-By Randy Cooper
It seems that we are going from one extreme to the other with the weather. Last summer, here in Georgia, we were in a severe drought that hurt native vegetation, mast bearing and soft fruit bearing trees and bushes. Gardens withered up and died because of the lack of rain and the endless heat. Food plots really took a hit for the same reason. Vegetable gardens were exempt from the watering bans but not food plots for wildlife. They suffered and most didn’t produce very well.
So far this year it seems to be turning around. We’ve had regular, good-soaking rains as well as some of the most violent weather I have ever seen here in Georgia. A couple of weekends ago we had 22 confirmed tornado touchdowns in less than 16 hours. They even hit downtown Atlanta, which had never seen a tornado in the city’s history. It’s been crazy.
Anyway, it’s time to plant food plots for the spring. So far I’ve prepared my places by doing a total kill using herbicide through Moultrie’s Deluxe Boomless sprayer. It really works well and I’ll talk about my experiences with it in a future entry. Prior to spraying, I took a soil sample and adjusted the PH in the soil by broadcasting pelletized lime with my spreader, also a great tool from Moultrie. The amount of lime you put out depends on the results of the soil test. In my case I put out about 350 pounds for the half-acre sized plot I’ll be planting. I did this back in January to give the lime plenty of time to leach into the soil to have its sweetening affects.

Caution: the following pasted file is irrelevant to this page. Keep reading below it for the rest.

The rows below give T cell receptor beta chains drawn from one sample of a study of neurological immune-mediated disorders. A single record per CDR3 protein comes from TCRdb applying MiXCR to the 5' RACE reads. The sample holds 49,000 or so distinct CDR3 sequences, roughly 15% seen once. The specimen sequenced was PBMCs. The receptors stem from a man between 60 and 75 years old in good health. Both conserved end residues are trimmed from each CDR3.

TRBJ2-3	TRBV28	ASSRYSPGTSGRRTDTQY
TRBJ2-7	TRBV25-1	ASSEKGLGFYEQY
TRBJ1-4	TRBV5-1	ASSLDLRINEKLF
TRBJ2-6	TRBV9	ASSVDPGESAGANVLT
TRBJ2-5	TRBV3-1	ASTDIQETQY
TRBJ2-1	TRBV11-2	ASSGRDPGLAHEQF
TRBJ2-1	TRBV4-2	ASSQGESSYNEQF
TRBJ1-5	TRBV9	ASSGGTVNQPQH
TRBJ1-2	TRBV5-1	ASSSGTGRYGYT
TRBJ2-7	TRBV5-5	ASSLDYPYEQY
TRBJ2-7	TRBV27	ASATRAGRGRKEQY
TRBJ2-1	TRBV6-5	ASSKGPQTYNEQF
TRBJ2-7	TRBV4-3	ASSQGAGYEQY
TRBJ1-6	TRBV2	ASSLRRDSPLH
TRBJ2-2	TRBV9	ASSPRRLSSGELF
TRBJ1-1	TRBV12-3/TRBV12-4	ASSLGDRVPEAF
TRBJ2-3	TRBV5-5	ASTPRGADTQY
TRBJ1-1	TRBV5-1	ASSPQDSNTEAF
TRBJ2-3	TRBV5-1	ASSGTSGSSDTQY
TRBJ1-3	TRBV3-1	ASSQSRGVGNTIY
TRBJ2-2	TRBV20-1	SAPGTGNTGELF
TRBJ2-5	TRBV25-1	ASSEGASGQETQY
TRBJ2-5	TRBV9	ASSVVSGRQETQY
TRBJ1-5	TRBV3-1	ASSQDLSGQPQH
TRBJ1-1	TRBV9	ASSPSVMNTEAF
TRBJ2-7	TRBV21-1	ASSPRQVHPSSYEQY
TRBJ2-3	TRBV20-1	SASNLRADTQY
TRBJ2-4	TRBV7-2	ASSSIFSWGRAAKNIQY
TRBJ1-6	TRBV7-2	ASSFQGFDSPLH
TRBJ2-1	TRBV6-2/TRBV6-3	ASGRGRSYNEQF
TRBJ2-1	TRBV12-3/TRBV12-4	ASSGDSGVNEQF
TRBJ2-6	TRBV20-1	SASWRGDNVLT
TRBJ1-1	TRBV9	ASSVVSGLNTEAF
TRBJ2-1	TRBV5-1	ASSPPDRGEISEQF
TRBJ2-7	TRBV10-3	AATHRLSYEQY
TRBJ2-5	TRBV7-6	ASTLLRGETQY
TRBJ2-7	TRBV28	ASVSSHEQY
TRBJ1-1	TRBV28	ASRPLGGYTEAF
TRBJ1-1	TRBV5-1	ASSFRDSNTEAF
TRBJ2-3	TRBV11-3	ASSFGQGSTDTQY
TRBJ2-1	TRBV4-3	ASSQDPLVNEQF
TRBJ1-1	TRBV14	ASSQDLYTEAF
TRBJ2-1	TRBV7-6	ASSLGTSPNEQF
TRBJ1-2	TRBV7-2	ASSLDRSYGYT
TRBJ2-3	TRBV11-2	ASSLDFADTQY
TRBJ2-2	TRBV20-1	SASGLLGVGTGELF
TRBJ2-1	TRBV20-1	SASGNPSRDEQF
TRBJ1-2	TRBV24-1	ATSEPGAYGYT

I fertilized the plot with a common 10-10-10 all-purpose fertilizer and worked it in by tilling it under. I’ll do this one more time before planting.
For spring and summer I’ll be planting a combination of iron and clay peas, several rows of corn, two kinds of clover with different maturity times and chicory. I hope for plenty of rain resulting in a large yield. This combo will have lots of protein for does that will be fawning, for the fawns after weaning and for bucks growing their new antlers. As things get out of the ground, I’ll be using a monitoring cage that will allow me to tell how much use the new plants are getting. This is a good combination and it will be interesting to see how well the deer like it. I hope for rain and no more droughts. I’ll be preparing several different size plots the same way on this property. Time will tell if all the work will pay off. I’ll say a little prayer and keep my fingers crossed.